Members can join the farm’s CSA for about $40 to $72 per week, depending on where they pick up their produce and the size of the share they choose. Frog Song Organics is looking to partner with more local businesses and groups in Marion County to establish more pickup locations. A Frog Song Organics CSA membership means you get to try different foods at the peak of their flavor and nutrition, plus receive recipes on how to use the produce and invitations to on-farm events.

“At Frog Song Organics CSA, members make a commitment to the farm,” says Amy, “and together we produce high-quality produce grown in an ecologically and socially responsible manner. Each week members pick up tasty, fresh produce at one of our convenient sites. CSA membership helps you experience the seasons through food. [Plus] we really like getting to know our customers and seeing familiar faces each week. We love seeing families nourished by healthy food.”

In addition to the farm’s CSA memberships, they often welcome guests to the farm for special occasion dinners, such as the benefit dinner happening on November 18 for the Giving Garden in Gainesville. The farm has hosted everything from barbecue dinners to multi-course tasting menus. 

“[The dinners] are a chance to showcase our ingredients and have a place-based experience, take a walk on the farm and enjoy being outdoors,” says Amy. “We usually do one or more dinners per year, but we’re working on a commercial kitchen and looking forward to hosting more regular dinners in 2024.”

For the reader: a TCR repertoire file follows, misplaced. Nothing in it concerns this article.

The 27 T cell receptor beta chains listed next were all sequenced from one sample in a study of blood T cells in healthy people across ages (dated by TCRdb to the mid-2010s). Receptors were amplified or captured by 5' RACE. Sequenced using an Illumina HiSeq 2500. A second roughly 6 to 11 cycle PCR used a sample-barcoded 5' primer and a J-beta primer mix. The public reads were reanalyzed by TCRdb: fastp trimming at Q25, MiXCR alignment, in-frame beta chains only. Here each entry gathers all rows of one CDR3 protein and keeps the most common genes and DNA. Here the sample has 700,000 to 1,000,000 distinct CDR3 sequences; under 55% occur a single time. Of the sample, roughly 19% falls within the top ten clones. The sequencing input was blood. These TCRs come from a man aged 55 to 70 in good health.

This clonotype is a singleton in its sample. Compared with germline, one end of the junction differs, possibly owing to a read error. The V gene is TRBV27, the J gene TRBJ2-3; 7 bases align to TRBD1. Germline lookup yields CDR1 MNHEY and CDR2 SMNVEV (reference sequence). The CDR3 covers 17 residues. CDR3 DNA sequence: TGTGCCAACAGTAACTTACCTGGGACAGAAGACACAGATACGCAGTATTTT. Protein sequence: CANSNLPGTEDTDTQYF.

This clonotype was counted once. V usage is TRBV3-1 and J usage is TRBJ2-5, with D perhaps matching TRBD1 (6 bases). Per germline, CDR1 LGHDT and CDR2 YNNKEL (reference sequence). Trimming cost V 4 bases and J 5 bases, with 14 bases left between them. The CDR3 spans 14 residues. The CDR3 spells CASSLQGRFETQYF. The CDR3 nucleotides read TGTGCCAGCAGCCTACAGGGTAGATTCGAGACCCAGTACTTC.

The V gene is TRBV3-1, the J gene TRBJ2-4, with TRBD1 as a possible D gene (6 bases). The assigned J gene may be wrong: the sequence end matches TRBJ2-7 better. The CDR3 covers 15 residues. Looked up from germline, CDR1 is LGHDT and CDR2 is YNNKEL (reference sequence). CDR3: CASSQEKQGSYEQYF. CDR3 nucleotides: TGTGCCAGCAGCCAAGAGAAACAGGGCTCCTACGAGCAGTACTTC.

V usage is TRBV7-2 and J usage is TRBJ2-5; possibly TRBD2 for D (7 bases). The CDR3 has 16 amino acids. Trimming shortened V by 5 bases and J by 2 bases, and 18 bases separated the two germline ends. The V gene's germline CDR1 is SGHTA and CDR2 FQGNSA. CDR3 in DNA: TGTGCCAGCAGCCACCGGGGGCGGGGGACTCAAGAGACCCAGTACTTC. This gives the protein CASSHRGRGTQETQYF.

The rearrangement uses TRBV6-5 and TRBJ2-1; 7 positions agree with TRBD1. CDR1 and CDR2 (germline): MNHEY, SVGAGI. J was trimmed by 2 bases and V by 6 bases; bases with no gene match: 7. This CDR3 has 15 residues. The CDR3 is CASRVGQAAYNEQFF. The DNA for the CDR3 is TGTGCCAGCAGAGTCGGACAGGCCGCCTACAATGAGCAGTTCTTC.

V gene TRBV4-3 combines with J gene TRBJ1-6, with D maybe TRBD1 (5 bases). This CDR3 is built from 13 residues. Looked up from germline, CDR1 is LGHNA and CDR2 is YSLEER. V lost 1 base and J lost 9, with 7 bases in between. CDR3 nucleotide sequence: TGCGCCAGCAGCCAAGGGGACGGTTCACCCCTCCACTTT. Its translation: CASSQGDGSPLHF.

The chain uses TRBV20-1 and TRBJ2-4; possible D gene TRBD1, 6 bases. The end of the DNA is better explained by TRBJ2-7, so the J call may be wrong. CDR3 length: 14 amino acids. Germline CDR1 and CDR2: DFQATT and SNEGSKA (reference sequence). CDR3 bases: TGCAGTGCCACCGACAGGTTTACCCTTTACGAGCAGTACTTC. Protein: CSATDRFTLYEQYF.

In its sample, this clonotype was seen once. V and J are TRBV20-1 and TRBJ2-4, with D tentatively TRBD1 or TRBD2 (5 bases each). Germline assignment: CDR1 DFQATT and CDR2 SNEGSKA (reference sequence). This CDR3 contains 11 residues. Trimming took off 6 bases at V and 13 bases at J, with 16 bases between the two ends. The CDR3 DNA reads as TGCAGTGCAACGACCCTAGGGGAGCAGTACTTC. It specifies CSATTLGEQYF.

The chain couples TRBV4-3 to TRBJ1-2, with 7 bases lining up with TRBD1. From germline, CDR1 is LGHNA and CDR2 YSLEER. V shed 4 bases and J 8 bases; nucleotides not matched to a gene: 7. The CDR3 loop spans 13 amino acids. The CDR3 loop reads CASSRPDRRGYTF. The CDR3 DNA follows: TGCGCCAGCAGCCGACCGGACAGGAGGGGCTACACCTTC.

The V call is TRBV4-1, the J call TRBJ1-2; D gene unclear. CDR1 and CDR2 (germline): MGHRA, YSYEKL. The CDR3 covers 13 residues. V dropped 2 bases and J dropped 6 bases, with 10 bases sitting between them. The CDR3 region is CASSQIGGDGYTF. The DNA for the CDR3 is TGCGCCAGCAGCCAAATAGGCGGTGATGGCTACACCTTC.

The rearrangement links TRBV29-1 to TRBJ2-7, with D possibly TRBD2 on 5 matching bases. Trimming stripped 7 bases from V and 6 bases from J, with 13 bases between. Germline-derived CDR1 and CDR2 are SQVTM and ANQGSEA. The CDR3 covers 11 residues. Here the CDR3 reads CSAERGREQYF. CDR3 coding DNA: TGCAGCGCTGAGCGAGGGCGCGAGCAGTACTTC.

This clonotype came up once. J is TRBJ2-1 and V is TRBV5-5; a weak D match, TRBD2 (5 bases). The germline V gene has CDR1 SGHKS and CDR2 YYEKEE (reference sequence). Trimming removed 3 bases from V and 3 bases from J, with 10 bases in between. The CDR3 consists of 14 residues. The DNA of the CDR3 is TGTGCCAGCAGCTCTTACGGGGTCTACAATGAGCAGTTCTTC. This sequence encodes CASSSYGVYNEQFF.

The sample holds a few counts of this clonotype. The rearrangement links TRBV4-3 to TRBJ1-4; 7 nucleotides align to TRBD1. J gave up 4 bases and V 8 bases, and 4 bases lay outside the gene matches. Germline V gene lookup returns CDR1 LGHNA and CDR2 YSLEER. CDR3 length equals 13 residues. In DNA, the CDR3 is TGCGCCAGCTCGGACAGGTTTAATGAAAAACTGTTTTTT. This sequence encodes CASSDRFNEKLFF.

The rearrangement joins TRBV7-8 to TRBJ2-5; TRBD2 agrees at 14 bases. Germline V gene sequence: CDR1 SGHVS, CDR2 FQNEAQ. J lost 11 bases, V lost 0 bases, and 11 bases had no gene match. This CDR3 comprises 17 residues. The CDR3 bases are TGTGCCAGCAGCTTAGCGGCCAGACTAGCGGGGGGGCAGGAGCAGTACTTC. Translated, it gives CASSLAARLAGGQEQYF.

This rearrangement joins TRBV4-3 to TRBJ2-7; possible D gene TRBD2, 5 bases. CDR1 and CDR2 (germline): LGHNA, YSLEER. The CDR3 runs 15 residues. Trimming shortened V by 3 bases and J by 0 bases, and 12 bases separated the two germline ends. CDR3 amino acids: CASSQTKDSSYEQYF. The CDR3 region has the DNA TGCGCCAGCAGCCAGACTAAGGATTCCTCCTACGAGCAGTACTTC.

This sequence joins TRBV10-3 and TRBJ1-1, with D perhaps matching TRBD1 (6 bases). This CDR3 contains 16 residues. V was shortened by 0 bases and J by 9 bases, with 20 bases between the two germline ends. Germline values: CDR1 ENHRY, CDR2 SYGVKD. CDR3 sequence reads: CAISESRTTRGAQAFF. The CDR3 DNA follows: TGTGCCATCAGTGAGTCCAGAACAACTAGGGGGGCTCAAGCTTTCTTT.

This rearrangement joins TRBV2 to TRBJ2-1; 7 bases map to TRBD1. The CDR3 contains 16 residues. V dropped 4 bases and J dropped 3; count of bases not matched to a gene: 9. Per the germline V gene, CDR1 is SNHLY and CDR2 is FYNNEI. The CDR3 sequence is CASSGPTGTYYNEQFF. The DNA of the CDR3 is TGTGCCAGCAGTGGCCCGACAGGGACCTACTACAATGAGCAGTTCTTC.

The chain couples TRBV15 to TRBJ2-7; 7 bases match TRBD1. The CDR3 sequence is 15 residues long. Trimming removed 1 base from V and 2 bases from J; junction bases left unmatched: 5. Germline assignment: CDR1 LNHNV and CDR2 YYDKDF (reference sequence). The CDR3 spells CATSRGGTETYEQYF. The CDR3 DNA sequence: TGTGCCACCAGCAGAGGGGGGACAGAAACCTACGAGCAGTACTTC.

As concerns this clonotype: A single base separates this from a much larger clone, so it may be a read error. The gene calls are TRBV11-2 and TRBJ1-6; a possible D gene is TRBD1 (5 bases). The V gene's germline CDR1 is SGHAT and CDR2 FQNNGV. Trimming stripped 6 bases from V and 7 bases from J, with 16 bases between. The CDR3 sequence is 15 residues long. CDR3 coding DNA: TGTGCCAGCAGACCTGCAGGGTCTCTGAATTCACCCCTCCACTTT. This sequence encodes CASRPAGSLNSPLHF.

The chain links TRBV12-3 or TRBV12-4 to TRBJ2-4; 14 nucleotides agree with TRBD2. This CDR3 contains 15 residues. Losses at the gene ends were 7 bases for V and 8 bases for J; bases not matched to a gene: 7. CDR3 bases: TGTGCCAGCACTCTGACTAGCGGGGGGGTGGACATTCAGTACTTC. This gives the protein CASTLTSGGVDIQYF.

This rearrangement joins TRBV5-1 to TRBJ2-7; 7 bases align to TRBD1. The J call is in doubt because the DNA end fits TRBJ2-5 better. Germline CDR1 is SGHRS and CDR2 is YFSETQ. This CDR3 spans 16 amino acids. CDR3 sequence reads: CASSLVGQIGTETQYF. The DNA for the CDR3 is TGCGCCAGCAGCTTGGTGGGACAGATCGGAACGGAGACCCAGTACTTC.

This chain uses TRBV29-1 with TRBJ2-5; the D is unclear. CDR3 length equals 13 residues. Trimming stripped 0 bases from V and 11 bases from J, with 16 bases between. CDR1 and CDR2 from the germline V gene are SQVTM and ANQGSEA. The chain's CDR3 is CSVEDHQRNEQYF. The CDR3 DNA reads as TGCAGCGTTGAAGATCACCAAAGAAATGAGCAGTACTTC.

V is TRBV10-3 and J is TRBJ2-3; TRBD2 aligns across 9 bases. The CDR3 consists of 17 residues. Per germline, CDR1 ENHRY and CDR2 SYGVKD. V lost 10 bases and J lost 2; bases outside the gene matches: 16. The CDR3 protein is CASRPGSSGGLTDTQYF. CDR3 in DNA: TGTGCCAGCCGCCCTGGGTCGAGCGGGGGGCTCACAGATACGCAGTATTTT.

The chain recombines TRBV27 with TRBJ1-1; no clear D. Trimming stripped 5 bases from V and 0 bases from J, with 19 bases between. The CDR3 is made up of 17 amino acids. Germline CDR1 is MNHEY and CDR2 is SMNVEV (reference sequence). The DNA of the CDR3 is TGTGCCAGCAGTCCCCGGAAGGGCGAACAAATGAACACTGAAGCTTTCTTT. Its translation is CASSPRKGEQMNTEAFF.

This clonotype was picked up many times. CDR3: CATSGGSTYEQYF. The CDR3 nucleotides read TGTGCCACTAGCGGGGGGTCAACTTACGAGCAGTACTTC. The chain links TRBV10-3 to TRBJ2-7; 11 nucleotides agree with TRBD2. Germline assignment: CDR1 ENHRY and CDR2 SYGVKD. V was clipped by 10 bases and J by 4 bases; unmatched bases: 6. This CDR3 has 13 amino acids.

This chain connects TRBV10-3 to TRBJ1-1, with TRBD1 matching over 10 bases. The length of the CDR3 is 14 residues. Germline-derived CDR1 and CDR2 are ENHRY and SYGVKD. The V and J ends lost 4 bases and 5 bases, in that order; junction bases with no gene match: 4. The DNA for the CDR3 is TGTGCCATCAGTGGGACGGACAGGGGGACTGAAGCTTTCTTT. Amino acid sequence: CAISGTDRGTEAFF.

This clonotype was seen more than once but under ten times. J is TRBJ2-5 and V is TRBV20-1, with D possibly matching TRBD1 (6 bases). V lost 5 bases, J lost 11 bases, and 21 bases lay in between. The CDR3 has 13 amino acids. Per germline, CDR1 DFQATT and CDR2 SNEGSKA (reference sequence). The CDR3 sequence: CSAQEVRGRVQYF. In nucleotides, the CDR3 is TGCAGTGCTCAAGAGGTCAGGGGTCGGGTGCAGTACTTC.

Frog Song Organics has worked with chefs from the Ocala, Orlando and Jacksonville areas, bringing in unique dishes with food grown at the farm. The chefs are usually customers of the farm who want to try out something different or to help benefit a community organization. 

Other upcoming special events taking place on the farm are the Cane Boils happening in December and January where you can observe how sugarcane syrup is made, the farm stand where you can stock up on fresh veggies and the “Meet Your Meat” walking tour of the farm. Frog Song Organics also hosts its spring festival, which usually happens on the third Saturday in March, and the strawberry U-pick during the months of April and May.

“We love sharing what we have created here at the farm with our community, to taste flavors you cannot find at the grocery store, to inspire people to cherish the land, and to honor and value the work that farmworkers do to feed the community on a daily basis,” says Amy. “We also feel that it is our duty and obligation to share access to the farm land we steward with the community through dinners and our semi-annual festivals. Our festivals are educational events and free-of-charge, and we welcome everyone.”

Frog Song Organics


Bountiful Farms & Bistro

A farm that began out of a true love of food—that’s the start of the story of how Gareth and Jessica Gentry opened Bountiful Farms almost 13 years ago.